Medication: Medications may be administered independently to enhance your dog’s comfort and quality of life, or in conjunction with surgery, radiation therapy, or chemotherapy. Common medications may include steroids to decelerate tumor growth and reduce brain swelling, as well as anti-seizure medications to manage seizures associated with the brain tumor.

Living and Management

Dogs diagnosed with a brain tumor require ongoing care under the supervision of their veterinary neurologist. Since brain tumors are seldom curable and often recur despite complete surgical removal or radiation treatment, consistent monitoring is essential to enhance the dog’s lifespan while preserving their quality of life.

Regular examinations play a pivotal role in prolonging your dog’s life and managing their symptoms effectively. These examinations typically involve imaging studies and an assessment of common symptoms associated with brain tumors, such as seizures.

Dog owners must remain vigilant for potential complications. For instance, brain tumors can elevate pressure within the dog’s skull, making swallowing more challenging. This may result in accidental inhalation of food or water, leading to a lung infection known as aspiration pneumonia.

Medications will likely be prescribed for the duration of your dog’s life. These medications serve to alleviate symptoms and address the underlying brain tumor. For instance, anti-inflammatory drugs aid in reducing swelling and pressure, while anti-seizure medication helps regulate and prevent seizures.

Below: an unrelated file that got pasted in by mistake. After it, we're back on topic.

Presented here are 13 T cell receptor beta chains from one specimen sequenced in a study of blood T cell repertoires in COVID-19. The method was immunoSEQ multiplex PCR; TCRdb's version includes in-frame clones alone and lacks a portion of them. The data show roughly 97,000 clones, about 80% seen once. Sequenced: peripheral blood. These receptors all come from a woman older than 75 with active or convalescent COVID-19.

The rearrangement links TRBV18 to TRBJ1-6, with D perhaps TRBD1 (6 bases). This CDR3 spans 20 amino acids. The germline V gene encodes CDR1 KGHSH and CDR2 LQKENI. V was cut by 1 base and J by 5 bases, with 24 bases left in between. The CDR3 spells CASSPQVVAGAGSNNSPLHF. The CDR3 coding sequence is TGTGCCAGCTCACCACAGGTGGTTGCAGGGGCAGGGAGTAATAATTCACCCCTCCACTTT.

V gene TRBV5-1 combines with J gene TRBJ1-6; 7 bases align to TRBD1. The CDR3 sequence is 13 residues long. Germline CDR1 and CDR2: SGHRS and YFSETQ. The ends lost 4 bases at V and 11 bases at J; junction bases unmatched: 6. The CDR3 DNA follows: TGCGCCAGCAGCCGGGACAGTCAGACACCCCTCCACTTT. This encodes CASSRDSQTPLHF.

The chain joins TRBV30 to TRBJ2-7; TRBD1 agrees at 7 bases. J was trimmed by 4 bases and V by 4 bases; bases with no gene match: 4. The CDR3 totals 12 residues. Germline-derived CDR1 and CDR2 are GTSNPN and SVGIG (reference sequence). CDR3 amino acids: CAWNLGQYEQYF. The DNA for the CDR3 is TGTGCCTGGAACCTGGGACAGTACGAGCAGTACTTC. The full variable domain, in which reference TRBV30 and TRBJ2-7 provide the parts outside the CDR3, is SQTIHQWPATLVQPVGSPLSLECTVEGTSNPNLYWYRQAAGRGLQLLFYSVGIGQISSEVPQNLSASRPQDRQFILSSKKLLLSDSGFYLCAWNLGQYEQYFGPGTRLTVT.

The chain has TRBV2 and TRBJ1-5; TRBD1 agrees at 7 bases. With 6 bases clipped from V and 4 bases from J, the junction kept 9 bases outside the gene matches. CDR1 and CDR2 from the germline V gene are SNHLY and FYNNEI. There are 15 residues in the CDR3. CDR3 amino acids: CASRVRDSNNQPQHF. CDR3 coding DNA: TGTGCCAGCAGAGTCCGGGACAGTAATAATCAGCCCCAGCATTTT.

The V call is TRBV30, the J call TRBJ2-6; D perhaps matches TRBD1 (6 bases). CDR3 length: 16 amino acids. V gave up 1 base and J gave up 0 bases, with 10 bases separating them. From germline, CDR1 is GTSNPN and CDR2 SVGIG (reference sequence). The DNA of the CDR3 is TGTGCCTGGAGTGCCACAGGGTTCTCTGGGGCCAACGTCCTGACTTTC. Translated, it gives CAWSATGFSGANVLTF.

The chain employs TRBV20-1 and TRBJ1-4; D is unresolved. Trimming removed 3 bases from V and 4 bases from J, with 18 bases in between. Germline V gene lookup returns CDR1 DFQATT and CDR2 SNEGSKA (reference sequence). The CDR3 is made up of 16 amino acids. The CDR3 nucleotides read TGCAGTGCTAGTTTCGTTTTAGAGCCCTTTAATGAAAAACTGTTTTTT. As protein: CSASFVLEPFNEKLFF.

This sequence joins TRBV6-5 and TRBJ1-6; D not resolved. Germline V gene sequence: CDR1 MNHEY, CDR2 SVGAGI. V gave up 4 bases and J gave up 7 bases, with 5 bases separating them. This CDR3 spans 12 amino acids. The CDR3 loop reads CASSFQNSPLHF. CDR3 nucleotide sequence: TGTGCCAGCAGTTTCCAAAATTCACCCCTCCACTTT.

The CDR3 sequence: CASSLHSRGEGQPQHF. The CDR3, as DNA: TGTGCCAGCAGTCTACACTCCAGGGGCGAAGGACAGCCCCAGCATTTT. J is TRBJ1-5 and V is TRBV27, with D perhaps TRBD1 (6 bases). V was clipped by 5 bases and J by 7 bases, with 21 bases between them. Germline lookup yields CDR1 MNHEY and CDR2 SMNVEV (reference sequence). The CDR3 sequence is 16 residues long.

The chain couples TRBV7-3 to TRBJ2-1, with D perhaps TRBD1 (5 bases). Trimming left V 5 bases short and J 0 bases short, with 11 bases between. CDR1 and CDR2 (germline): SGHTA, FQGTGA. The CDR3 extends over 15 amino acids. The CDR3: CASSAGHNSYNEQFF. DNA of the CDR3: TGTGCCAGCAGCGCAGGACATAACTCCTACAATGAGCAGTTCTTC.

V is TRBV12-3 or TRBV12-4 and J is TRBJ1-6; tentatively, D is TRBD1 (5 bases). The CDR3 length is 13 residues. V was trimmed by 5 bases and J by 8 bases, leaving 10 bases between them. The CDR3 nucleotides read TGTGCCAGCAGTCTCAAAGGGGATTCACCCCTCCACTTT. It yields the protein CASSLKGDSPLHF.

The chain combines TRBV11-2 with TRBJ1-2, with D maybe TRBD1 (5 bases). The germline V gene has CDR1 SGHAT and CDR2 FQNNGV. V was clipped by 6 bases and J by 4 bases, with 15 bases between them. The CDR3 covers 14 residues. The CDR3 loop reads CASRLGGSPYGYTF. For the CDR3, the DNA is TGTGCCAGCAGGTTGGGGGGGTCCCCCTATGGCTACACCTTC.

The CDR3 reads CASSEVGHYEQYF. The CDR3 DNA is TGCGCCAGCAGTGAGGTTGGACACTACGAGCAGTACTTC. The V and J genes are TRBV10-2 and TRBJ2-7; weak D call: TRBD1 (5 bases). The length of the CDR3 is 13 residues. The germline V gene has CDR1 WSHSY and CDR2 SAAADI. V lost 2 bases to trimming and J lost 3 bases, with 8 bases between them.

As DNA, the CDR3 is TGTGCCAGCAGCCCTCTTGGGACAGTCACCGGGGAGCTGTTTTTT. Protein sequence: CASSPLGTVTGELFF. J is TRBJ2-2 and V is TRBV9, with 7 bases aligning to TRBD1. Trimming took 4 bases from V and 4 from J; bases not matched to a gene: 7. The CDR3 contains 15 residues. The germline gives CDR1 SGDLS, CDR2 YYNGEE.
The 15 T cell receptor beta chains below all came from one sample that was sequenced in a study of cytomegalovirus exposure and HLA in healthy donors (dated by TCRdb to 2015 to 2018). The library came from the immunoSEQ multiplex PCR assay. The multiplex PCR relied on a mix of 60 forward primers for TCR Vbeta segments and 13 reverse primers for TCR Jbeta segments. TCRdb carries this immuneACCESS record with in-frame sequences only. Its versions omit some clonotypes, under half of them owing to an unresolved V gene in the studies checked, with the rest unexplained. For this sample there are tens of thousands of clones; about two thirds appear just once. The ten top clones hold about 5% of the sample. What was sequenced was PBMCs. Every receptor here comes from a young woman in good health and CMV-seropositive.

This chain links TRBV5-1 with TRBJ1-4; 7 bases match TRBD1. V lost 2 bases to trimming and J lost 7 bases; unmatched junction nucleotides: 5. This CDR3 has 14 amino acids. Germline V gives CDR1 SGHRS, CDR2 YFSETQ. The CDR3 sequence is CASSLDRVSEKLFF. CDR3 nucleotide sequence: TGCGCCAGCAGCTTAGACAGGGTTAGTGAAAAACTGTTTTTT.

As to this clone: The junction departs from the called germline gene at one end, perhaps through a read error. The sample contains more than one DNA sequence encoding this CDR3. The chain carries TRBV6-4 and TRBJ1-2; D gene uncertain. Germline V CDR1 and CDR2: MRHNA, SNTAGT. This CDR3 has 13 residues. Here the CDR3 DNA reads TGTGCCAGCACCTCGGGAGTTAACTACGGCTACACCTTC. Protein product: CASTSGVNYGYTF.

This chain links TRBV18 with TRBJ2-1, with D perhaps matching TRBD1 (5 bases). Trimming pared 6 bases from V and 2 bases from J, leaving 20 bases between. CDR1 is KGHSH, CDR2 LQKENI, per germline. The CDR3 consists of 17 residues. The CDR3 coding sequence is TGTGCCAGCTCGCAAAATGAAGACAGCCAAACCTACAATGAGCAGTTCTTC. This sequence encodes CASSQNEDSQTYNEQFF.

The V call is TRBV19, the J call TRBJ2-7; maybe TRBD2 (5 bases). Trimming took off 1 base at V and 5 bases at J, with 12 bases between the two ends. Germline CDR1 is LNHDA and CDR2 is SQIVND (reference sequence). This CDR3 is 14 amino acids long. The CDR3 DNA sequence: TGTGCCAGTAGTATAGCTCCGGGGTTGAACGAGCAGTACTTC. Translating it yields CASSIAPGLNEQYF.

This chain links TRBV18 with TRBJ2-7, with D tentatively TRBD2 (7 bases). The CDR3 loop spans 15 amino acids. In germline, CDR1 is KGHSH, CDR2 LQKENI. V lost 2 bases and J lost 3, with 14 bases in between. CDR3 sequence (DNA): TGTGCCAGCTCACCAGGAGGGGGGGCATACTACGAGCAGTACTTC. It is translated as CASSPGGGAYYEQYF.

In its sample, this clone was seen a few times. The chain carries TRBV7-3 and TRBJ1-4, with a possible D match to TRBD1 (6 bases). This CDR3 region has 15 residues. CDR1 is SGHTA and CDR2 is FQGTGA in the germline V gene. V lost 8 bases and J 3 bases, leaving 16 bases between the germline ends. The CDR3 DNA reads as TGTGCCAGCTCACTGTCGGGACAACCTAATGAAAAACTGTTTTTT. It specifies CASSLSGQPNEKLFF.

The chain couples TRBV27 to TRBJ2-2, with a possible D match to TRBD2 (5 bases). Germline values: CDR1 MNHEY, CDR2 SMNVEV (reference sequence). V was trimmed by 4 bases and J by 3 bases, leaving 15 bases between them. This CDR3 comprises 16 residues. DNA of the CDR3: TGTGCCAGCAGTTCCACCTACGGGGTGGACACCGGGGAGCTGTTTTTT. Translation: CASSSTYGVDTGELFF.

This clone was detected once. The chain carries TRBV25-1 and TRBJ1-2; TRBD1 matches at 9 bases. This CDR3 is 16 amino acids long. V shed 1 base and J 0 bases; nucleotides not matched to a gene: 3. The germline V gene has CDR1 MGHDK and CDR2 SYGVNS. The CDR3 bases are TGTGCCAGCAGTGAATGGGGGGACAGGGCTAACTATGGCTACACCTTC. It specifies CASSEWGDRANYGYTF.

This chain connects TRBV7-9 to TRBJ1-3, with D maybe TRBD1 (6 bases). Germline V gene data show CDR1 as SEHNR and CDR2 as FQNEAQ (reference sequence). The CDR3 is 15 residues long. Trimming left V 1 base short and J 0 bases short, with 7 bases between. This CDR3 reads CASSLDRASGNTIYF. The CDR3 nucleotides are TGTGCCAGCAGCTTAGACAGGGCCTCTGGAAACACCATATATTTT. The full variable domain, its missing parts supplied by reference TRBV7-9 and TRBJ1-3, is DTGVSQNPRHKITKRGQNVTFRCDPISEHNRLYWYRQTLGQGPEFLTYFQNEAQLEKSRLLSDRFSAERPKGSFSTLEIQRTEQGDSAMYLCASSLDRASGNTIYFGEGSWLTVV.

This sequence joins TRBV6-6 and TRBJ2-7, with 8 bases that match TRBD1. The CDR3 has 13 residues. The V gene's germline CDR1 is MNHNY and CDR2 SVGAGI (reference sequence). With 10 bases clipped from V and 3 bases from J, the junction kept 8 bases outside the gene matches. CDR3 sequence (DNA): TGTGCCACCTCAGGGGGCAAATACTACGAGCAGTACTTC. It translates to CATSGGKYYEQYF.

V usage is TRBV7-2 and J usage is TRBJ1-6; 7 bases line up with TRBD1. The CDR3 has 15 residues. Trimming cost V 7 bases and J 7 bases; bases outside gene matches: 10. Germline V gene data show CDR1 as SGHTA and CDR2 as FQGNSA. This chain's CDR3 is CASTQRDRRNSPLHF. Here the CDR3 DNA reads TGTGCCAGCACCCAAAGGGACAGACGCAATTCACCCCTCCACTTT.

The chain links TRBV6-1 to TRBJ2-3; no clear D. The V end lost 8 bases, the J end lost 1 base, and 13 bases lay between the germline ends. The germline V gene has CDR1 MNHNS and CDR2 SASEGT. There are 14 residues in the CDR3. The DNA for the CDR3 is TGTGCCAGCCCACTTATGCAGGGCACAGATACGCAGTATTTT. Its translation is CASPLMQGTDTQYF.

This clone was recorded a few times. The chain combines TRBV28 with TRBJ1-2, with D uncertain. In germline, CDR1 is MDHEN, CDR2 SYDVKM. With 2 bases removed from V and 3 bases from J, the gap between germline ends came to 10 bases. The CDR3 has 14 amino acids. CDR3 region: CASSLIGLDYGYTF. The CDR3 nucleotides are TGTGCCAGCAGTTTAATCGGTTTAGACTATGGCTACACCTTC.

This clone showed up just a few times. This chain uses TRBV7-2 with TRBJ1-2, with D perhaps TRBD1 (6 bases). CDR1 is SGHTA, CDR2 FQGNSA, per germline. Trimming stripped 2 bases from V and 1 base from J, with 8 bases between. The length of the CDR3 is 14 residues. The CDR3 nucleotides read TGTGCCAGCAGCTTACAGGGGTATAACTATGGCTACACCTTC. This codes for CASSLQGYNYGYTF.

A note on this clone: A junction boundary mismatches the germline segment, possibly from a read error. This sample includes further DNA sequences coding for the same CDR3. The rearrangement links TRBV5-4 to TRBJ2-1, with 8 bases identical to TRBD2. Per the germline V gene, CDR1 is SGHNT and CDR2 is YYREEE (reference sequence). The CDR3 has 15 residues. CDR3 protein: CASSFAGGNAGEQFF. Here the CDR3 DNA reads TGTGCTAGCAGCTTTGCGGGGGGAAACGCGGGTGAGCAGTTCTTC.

Brain Tumors in Dogs FAQs

What is the life expectancy of a dog with a brain tumor?

The life expectancy of a dog with a brain tumor depends on the tumor’s location and the treatment received. Dogs with tumors in the lower brain region generally have a shorter life expectancy compared to those with tumors in the upper region. Below are the estimated life expectancies based on treatment:

  • Supportive care only: two to four months
  • Surgery: six to 12 months
  • Chemotherapy: seven to 11 months
  • Radiation: seven to 24 months
  • Surgery with radiation: six to 30 months

How common are brain tumors in dogs?

Research indicates that brain tumors affect approximately 15 out of every 100,000 dogs and constitute 2–5% of all canine cancer diagnoses. Certain breeds may have a higher predisposition to developing brain tumors than others.

Do brain tumors come on suddenly in dogs?

Some brain tumors progress slowly over months or years, while others emerge rapidly and aggressively.